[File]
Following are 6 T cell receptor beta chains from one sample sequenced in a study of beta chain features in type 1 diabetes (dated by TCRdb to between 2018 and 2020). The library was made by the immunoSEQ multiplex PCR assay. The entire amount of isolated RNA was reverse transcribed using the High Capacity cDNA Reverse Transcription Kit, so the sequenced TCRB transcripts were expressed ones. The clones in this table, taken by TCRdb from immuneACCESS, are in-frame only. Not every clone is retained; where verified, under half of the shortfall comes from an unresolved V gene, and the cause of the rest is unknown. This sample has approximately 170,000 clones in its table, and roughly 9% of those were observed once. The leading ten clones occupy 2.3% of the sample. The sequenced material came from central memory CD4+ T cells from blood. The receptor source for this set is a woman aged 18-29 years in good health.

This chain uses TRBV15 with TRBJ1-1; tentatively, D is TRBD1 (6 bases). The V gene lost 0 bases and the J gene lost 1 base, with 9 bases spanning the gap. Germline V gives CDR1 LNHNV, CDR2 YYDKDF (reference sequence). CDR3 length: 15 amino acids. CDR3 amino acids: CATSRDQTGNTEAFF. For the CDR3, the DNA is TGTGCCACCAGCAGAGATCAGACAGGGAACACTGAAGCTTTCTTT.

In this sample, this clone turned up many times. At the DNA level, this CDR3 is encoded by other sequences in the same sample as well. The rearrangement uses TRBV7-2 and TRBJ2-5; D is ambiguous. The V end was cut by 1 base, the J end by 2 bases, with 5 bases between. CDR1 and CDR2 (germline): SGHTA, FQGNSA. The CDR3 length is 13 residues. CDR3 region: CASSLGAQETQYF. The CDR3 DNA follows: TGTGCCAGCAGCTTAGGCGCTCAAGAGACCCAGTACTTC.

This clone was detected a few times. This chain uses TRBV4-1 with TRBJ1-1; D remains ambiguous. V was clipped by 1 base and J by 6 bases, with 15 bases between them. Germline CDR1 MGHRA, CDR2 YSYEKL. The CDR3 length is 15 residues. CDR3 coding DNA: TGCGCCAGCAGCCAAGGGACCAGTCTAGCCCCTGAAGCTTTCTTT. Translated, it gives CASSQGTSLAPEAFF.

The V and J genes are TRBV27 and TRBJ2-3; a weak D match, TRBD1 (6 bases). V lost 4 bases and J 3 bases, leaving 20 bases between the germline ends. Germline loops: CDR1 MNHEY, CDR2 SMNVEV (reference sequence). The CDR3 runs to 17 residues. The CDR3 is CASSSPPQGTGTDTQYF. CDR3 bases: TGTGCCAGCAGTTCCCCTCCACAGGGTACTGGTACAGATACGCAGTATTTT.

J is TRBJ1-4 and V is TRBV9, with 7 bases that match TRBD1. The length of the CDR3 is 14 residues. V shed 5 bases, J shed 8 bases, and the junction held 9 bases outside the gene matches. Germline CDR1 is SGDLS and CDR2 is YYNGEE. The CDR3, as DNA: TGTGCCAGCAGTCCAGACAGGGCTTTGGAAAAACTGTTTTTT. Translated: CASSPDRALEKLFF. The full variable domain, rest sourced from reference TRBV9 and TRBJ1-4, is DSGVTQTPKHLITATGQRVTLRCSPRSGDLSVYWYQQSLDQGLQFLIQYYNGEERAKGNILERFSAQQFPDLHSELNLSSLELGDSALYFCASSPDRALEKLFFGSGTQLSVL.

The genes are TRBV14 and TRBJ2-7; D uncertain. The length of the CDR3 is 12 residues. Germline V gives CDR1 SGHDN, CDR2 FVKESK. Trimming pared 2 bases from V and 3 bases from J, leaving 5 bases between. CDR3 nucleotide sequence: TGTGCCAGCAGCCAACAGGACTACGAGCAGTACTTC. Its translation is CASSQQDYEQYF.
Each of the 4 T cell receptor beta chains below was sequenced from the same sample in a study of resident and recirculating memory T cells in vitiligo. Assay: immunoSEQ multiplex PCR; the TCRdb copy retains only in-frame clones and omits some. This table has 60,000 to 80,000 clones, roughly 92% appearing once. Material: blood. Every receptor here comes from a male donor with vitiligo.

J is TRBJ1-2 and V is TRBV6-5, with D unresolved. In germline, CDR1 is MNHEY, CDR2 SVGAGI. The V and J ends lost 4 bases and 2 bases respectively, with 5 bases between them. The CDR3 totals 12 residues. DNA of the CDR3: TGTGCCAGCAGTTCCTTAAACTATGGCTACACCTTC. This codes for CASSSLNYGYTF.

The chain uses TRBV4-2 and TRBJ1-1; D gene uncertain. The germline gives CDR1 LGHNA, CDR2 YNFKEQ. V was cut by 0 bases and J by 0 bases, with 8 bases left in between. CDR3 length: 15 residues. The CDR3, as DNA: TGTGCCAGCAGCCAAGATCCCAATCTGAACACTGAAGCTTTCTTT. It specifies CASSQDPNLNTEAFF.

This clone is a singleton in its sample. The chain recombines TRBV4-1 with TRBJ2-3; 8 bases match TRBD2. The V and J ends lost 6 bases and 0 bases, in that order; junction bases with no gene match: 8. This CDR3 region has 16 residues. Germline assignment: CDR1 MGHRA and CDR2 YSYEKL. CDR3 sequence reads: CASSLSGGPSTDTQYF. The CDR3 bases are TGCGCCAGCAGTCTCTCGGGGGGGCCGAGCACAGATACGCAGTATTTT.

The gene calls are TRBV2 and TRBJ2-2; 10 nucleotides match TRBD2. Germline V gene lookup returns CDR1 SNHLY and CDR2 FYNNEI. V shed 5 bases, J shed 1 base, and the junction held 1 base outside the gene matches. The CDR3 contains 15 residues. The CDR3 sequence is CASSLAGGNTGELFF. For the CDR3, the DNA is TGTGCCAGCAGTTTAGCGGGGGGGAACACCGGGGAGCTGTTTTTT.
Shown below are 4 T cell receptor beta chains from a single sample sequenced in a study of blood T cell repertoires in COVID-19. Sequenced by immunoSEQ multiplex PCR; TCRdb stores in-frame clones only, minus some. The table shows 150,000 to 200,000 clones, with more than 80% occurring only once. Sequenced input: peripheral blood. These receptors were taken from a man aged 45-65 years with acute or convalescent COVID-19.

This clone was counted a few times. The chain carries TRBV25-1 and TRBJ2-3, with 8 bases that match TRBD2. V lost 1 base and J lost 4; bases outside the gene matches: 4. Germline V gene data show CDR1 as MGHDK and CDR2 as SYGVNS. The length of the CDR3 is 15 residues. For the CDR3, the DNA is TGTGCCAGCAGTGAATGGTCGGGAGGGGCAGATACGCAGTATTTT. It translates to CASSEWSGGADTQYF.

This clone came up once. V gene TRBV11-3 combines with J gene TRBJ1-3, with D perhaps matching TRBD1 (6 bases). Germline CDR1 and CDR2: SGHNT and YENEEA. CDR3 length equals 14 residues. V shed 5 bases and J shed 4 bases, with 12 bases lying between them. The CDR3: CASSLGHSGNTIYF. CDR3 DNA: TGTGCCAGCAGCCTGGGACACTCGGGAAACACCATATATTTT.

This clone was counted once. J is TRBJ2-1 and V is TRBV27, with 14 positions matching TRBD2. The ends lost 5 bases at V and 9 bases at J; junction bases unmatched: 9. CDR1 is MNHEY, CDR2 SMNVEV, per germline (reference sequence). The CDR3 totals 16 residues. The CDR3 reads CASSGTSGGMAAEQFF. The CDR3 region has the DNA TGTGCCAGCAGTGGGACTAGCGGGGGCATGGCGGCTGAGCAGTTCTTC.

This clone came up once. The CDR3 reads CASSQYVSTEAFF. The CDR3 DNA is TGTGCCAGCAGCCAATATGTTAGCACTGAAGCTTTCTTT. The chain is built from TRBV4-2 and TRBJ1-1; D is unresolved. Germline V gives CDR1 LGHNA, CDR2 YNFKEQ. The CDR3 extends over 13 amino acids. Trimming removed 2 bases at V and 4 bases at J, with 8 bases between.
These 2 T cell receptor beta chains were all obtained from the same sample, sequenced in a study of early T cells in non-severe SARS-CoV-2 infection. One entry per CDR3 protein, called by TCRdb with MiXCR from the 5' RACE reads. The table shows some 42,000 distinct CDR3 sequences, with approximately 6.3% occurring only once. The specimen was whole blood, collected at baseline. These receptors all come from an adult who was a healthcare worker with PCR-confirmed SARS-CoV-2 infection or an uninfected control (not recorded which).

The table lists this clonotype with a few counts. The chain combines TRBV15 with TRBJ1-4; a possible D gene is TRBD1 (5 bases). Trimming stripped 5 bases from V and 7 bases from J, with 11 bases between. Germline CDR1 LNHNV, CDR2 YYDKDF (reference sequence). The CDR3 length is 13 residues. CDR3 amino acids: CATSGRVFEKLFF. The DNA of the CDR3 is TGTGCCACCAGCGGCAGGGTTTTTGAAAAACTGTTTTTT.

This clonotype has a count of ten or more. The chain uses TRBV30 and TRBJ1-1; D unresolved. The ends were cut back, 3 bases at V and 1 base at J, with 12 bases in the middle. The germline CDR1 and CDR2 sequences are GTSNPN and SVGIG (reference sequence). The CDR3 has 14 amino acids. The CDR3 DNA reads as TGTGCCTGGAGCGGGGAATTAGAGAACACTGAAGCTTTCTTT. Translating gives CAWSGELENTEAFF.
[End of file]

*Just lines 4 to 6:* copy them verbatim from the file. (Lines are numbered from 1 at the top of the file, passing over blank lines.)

This clone was detected a few times. This chain uses TRBV4-1 with TRBJ1-1; D remains ambiguous. V was clipped by 1 base and J by 6 bases, with 15 bases between them. Germline CDR1 MGHRA, CDR2 YSYEKL. The CDR3 length is 15 residues. CDR3 coding DNA: TGCGCCAGCAGCCAAGGGACCAGTCTAGCCCCTGAAGCTTTCTTT. Translated, it gives CASSQGTSLAPEAFF.

The V and J genes are TRBV27 and TRBJ2-3; a weak D match, TRBD1 (6 bases). V lost 4 bases and J 3 bases, leaving 20 bases between the germline ends. Germline loops: CDR1 MNHEY, CDR2 SMNVEV (reference sequence). The CDR3 runs to 17 residues. The CDR3 is CASSSPPQGTGTDTQYF. CDR3 bases: TGTGCCAGCAGTTCCCCTCCACAGGGTACTGGTACAGATACGCAGTATTTT.

J is TRBJ1-4 and V is TRBV9, with 7 bases that match TRBD1. The length of the CDR3 is 14 residues. V shed 5 bases, J shed 8 bases, and the junction held 9 bases outside the gene matches. Germline CDR1 is SGDLS and CDR2 is YYNGEE. The CDR3, as DNA: TGTGCCAGCAGTCCAGACAGGGCTTTGGAAAAACTGTTTTTT. Translated: CASSPDRALEKLFF. The full variable domain, rest sourced from reference TRBV9 and TRBJ1-4, is DSGVTQTPKHLITATGQRVTLRCSPRSGDLSVYWYQQSLDQGLQFLIQYYNGEERAKGNILERFSAQQFPDLHSELNLSSLELGDSALYFCASSPDRALEKLFFGSGTQLSVL.